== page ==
Improvements were soon made to the Flak 18 and its carriage, resulting in the Sonderanhänger 202. This received identical front and rear limber sections, each axle having four tyres set in double-wheel arrangements. A barrel support was added to each end of the limber (the Sonderanhänger 201 had only one barrel support) so the gun could be towed facing either direction. Performance was unchanged, but a new three-section barrel was designed. This allowed worn out parts of the barrel to be replaced, rather than the entire barrel itself, hence saving time and materials (rear rifled sections tended to wear out more quickly than muzzles, for example). This design modification also made it possible for units to replace barrels in the field; Flak 18s had to be shipped back to workshops behind the lines to have their heavy one-piece barrels replaced. There were various other changes affecting the sighting systems and other parts of the gun. The new gun and its mount was called the Flak 36. However, it should be noted that Flak 18 barrels often ended up on Flak 36 guns and vice-versa.

It was not long before further refinements were introduced to produce the Flak 37. The changes were mainly concentrated on the fire-control system, and allowed the gunlayer to more easily follow instructions supplied to him from a battery fire direction post. The barrel liner was also replaced with a two-piece unit, rather than the Flak 36’s three-piece barrel.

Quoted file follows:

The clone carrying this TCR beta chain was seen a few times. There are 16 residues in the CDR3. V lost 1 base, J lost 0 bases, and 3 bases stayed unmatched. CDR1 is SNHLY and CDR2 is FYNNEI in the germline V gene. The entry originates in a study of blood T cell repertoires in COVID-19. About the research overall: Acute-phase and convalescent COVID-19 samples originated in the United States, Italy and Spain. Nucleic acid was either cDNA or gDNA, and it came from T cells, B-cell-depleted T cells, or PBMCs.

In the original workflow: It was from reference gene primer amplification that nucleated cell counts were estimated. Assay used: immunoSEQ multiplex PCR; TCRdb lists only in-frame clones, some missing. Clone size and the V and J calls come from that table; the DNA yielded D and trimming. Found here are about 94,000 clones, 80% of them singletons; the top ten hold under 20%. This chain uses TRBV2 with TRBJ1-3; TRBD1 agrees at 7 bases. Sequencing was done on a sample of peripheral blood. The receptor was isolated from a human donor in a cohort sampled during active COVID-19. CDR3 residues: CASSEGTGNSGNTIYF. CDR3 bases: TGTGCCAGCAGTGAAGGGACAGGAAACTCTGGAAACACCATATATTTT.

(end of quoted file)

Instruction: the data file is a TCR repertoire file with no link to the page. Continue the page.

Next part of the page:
The Flak 18, 36 and 37 were the bulk of the 88mm gun variants deployed by the Wehrmacht in World War II, though there were a number of attempts to improve on this tried and tested design. Rheinmetall, the designers of the original Flak 18, developed the Flak 41; a version with a longer, five-part barrel. A few hundred were built, but technical problems and production delays meant they never replaced the older models in widespread use. It is thought that few, if any, Flak 41s were ever deployed outside of Germany. The Krupp design bureau also attempted to improve on Rheinmetall’s original design in the late 1930s and early 1940s. Krupp’s engineers drifted from their original brief and ended up effectively redesigning the entire weapon from scratch, though their final product – called the 8.8cm Gërat – was by most practical criteria identical to the Flak 37.